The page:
In addition to looking at case files, TIGTA interviewed IRS employees, with 8 out of 24 responding incorrectly regarding information that could be provided to a divorced spouse when the question involved a “regular” account and 15 out of 24 responding incorrectly when the question involved a mirrored account. 

Problems not only occurred when asking the employees questions regarding information that should be disclosed to the former spouse.  TIGTA asked the IRS employees questions that made it clear the employees would provide information they were not authorized to disclose, including:

providing information about the other spouse’s location, name change, or telephone number; information about the other spouse’s employment, income, or assets; the income level of the other spouse at which a currently not collectible module would be reactivated; or the bankruptcy chapter filed by the other spouse.18 When asked questions about a taxpayer who was divorced or separated, five employees (21 percent) of the 24 interviewed responded that they would disclose some of these prohibited items about the other spouse.

This year’s responses continue to point to disclosure of information regarding ex-spouses as a weak point for the IRS.  The law allowing some disclosure of information was enacted 25 years ago.  Almost all of the persons surveyed would have started work at the IRS after the law went into effect.  This is not a case of changes in the law creating confusion.  Yet, confusion continues to persist.

It’s not clear if the problem is that the employees need more training or better training.  The persistent existence of problems in this area which TIGTA identifies year after year should cause the IRS to change its method of training employees so that it can ensure compliance with the law both for the benefit of ex-spouses seeking information and employees trying to keep from violating disclosure laws.

Pro Publica Tax Dump

Our post today features an Op Ed that Les wrote reacting to the Pro Publica release of information.  Because Les is on vacation, I have the opportunity to introduce his post which he asked me to do because I was making comments on the release as well.  My first comment goes not to the significant disclosure violation that appears to underlay the information provided in the article but to whether we should adjust our disclosure laws so we are not shocked by the revelations in the article.  My second comment relates to the IRS and its protection of information.

I wonder if the publication of this information should cause us to rethink the disclosure laws.  These returns would have been disclosed in the 1860s when the first income taxes were imposed.  They would have been disclosed, at least in part, on returns filed after the passage of the 16th amendment.  But for the kidnapping of Lindbergh’s baby, maybe they would still be partially disclosed.  There was a vigorous debate surrounding disclosure back when the income tax was only imposed on the wealthy.  Should part of the wealth tax discussion be disclosure of their returns or parts of their returns such as the bottom line of tax paid.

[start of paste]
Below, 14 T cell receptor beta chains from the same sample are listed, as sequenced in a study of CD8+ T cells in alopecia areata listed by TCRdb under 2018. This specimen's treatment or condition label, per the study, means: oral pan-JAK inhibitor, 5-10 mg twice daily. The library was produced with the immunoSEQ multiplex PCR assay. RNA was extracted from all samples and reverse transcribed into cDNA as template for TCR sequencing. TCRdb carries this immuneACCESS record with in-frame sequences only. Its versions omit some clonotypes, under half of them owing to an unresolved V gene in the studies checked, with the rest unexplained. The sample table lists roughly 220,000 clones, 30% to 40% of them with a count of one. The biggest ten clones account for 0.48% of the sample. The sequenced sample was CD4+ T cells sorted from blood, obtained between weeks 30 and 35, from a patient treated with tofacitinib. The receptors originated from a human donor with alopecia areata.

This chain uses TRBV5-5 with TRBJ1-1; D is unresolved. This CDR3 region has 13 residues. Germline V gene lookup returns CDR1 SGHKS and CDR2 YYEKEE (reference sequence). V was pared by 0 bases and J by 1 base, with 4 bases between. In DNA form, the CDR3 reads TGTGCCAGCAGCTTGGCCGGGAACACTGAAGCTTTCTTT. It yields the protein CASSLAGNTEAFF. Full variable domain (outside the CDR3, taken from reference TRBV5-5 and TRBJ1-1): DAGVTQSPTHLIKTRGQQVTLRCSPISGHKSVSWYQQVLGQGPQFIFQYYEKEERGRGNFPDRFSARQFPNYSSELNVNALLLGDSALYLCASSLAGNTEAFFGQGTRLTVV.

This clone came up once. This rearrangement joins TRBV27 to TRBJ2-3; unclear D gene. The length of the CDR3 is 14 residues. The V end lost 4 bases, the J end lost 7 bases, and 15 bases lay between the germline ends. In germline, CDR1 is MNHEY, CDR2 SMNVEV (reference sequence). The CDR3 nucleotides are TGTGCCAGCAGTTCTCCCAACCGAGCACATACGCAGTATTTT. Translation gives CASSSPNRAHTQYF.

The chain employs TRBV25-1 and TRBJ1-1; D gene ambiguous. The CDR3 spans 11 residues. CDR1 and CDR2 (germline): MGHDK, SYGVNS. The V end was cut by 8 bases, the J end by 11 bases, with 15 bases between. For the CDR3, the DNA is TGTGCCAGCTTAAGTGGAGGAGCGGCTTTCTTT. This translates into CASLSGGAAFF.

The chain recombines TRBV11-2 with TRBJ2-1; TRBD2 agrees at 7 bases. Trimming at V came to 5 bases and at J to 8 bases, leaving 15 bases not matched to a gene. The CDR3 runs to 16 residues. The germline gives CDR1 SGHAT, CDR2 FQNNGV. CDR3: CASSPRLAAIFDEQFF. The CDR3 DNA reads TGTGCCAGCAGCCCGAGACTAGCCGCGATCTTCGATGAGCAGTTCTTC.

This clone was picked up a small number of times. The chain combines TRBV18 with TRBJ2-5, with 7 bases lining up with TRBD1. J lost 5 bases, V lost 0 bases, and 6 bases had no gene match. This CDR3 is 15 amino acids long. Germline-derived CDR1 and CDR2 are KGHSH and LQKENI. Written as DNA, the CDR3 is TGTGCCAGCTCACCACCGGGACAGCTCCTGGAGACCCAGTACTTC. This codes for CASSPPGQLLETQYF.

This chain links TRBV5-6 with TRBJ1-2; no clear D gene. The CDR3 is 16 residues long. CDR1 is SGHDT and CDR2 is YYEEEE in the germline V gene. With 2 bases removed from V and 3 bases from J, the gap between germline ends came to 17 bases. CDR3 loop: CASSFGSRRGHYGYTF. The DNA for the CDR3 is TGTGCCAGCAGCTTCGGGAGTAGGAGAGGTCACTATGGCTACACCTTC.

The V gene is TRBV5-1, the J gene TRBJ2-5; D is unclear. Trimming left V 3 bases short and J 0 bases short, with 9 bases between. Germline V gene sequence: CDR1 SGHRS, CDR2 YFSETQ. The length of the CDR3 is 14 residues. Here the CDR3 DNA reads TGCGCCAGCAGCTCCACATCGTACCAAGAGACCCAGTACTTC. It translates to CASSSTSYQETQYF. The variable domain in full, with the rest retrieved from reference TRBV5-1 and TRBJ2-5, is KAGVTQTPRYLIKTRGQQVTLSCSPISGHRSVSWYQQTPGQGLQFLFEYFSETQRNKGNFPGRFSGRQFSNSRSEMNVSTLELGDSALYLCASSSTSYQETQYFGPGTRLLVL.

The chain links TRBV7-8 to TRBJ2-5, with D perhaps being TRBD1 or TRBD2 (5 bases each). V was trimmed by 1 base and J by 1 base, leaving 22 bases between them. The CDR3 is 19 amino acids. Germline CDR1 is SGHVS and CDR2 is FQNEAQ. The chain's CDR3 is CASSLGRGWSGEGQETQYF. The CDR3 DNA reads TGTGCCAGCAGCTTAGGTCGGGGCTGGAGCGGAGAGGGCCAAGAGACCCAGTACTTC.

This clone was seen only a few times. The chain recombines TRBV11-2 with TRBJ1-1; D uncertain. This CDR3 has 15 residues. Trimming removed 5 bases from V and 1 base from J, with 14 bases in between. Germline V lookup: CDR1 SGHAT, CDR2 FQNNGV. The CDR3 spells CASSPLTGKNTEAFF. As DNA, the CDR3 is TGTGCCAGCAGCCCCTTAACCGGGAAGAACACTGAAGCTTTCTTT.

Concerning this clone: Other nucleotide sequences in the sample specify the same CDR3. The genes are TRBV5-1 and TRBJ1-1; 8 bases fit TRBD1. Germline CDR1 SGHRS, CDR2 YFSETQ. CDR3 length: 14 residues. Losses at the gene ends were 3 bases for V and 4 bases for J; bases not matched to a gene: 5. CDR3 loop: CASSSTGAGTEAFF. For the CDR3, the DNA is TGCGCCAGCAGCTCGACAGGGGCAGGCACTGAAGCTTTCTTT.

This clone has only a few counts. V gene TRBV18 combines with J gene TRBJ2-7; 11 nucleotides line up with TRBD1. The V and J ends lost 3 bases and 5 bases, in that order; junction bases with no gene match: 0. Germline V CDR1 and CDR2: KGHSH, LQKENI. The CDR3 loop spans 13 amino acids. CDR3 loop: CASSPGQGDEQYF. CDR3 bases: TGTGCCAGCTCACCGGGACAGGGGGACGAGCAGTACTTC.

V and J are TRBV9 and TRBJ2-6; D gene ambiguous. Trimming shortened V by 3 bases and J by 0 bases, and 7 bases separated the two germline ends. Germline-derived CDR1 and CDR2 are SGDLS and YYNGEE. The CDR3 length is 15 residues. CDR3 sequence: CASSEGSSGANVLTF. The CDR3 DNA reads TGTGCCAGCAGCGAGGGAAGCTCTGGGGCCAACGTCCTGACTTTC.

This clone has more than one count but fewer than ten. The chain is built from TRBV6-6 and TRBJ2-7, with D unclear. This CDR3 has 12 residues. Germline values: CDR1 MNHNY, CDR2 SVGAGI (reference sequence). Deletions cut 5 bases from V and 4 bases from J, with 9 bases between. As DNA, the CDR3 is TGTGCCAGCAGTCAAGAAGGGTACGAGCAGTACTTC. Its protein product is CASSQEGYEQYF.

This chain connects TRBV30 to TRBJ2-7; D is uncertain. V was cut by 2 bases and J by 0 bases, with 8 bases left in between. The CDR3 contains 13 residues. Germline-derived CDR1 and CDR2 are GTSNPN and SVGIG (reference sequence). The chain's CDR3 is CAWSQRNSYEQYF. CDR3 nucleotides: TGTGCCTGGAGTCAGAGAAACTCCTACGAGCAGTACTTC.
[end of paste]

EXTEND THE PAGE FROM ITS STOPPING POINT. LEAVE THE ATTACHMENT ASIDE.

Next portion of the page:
It also seems that we have quickly forgotten that the IRS kept, and continues to keep, Mr. Trump’s returns from disclosure when there was intense interest.  With the filters the IRS has on access and the breadth of individuals in this disclosure, it’s difficult for me to imagine it came from an IRS source.  Nonetheless, a thorough investigation is needed to make sure the IRS filters capture access to this information on its system and to make sure that the leak did not come from the IRS.  Keith


Last week Pro Publica released the first report of a series that will focus on the financial lives of our nation’s richest people and will “explore in detail how the ultrawealthy avoid taxes, exploit loopholes and escape scrutiny from federal auditors.”

Released close in time to the 50th Anniversary of the publication of the Pentagon Papers, the report is based on extensive confidential data.  Longtime tax reporter David Cay Johnston, in noting how the report detailed in a granular way how little income taxes some of our richest have paid over the past decade or so hailed the Pro Publica release as the “biggest and most important” tax story in his 55-year career.

Over the weekend, I wrote an opinion piece on the Pro Publica report for NBC News’ Think series.